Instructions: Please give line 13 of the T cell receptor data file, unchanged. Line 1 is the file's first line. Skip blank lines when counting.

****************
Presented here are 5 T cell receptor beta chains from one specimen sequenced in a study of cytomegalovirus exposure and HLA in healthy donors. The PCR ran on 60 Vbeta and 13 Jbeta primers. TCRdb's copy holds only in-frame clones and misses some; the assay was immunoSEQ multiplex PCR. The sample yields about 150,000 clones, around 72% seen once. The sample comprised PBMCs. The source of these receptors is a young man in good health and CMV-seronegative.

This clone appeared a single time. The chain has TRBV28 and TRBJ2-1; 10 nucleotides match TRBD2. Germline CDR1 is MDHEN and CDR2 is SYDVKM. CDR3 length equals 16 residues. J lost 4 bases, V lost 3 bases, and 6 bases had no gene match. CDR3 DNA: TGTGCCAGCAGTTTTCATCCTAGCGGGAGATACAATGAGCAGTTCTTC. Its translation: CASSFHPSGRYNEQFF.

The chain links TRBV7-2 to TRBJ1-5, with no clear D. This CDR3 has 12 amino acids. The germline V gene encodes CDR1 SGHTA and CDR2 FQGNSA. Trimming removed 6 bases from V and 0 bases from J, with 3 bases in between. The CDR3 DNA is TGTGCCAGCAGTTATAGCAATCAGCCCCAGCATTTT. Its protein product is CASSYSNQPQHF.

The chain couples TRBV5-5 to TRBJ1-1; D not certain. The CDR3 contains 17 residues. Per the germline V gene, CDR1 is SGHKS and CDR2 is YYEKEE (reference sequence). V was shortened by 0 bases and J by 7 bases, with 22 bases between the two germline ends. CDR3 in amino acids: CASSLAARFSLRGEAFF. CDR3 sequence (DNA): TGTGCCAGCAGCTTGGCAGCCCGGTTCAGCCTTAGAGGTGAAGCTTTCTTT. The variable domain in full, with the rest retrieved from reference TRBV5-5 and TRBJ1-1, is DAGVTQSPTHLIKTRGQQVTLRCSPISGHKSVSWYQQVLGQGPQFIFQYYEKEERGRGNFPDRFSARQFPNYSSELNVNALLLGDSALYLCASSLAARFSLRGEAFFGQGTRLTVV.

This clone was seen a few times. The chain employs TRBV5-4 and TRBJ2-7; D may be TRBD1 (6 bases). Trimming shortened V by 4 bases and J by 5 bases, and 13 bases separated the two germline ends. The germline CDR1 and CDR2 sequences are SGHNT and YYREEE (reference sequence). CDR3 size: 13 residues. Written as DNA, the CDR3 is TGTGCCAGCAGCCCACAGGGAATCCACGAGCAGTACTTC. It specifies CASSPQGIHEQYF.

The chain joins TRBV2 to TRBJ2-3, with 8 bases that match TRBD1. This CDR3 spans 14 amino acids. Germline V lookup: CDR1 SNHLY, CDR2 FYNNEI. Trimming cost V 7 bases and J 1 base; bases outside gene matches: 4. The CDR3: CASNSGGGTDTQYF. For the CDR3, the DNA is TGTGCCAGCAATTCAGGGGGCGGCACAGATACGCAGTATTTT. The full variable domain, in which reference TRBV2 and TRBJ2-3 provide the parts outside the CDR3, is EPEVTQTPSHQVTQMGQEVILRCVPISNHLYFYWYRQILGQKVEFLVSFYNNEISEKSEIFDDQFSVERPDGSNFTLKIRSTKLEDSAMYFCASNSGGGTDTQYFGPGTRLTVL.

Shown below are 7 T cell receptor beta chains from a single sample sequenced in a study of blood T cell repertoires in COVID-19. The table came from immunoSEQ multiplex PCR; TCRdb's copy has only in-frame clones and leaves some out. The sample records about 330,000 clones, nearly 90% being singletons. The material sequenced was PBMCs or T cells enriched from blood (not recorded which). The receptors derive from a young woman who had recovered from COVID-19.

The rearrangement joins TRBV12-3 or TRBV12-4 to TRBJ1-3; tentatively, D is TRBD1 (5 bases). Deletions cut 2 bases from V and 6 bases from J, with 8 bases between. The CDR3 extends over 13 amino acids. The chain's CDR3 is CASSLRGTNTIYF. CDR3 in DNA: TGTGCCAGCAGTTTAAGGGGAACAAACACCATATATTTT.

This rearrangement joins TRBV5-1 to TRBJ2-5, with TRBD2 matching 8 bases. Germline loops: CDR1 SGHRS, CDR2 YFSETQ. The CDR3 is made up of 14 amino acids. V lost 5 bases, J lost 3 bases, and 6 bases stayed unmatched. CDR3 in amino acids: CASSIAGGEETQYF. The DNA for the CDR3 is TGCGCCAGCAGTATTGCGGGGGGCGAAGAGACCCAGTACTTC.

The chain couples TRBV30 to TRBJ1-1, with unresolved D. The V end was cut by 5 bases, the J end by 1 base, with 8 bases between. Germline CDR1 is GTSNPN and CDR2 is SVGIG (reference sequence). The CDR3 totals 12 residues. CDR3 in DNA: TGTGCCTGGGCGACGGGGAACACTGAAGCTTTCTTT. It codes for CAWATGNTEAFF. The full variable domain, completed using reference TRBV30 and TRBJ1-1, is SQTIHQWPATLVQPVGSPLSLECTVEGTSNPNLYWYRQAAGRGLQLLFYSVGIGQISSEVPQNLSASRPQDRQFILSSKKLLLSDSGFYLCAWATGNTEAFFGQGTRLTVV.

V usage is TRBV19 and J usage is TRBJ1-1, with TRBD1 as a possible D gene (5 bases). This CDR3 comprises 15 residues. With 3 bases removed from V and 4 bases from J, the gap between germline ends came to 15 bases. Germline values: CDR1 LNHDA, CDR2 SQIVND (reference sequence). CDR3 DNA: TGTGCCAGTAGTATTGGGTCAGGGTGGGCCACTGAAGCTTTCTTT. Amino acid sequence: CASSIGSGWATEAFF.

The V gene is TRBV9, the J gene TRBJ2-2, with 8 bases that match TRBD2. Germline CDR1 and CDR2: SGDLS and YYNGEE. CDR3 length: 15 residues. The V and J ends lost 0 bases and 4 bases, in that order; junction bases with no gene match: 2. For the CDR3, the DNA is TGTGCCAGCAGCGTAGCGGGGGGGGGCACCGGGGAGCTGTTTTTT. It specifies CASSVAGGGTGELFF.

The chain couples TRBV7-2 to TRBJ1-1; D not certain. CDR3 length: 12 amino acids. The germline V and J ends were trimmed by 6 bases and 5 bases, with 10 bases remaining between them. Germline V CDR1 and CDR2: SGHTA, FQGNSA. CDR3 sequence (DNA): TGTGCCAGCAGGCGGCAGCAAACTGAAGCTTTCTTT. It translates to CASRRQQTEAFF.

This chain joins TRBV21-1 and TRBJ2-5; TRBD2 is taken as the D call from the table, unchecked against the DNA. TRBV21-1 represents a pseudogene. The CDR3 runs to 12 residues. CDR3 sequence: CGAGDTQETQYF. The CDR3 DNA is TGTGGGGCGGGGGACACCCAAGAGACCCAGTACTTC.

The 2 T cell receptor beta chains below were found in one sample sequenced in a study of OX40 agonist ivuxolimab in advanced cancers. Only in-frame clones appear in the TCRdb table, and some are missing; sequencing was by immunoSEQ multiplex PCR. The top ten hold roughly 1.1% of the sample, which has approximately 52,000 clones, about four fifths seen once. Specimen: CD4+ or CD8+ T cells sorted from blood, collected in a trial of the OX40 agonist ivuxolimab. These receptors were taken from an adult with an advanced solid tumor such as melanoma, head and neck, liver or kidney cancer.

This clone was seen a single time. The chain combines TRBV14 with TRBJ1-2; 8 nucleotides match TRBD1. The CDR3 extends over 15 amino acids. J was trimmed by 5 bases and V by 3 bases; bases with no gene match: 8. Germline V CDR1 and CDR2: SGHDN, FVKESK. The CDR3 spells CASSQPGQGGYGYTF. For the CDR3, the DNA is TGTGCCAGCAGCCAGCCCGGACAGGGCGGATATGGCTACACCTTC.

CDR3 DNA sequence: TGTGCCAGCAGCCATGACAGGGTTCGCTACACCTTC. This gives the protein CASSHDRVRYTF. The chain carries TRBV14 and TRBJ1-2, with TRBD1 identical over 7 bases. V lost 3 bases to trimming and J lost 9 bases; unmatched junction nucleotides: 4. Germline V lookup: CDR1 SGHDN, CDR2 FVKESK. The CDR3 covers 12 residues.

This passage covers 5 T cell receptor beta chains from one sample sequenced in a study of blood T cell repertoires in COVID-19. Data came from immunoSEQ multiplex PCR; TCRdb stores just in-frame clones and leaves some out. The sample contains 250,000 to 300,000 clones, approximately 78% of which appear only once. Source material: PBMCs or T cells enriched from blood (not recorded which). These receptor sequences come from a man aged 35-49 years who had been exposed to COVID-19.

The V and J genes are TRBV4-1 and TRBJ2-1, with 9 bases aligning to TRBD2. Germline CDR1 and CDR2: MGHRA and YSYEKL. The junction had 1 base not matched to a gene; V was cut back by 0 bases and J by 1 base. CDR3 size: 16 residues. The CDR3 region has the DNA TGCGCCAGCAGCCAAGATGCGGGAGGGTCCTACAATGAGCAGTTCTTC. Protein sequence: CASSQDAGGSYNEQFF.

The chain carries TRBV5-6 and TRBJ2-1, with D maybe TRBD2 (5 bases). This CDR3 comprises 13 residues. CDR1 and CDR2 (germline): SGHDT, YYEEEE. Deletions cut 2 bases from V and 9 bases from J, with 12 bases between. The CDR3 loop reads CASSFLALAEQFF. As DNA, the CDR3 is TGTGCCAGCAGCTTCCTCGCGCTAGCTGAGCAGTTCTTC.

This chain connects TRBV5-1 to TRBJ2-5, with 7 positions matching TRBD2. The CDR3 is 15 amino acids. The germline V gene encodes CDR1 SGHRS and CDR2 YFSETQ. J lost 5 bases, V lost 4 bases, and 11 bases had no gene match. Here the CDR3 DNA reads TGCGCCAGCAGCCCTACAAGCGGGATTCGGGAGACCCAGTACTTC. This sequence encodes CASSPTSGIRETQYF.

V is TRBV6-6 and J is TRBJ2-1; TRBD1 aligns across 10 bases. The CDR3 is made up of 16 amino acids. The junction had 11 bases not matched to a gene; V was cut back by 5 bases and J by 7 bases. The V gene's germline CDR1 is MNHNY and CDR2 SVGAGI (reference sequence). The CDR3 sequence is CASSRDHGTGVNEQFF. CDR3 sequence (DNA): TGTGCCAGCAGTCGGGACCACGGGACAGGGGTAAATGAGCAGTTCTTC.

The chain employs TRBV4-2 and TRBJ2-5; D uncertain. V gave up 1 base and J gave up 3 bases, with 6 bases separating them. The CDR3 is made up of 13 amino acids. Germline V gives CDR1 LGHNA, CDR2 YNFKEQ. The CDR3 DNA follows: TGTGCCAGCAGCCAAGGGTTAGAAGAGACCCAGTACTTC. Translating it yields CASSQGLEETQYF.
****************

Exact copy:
The chain couples TRBV7-2 to TRBJ1-1; D not certain. CDR3 length: 12 amino acids. The germline V and J ends were trimmed by 6 bases and 5 bases, with 10 bases remaining between them. Germline V CDR1 and CDR2: SGHTA, FQGNSA. CDR3 sequence (DNA): TGTGCCAGCAGGCGGCAGCAAACTGAAGCTTTCTTT. It translates to CASRRQQTEAFF.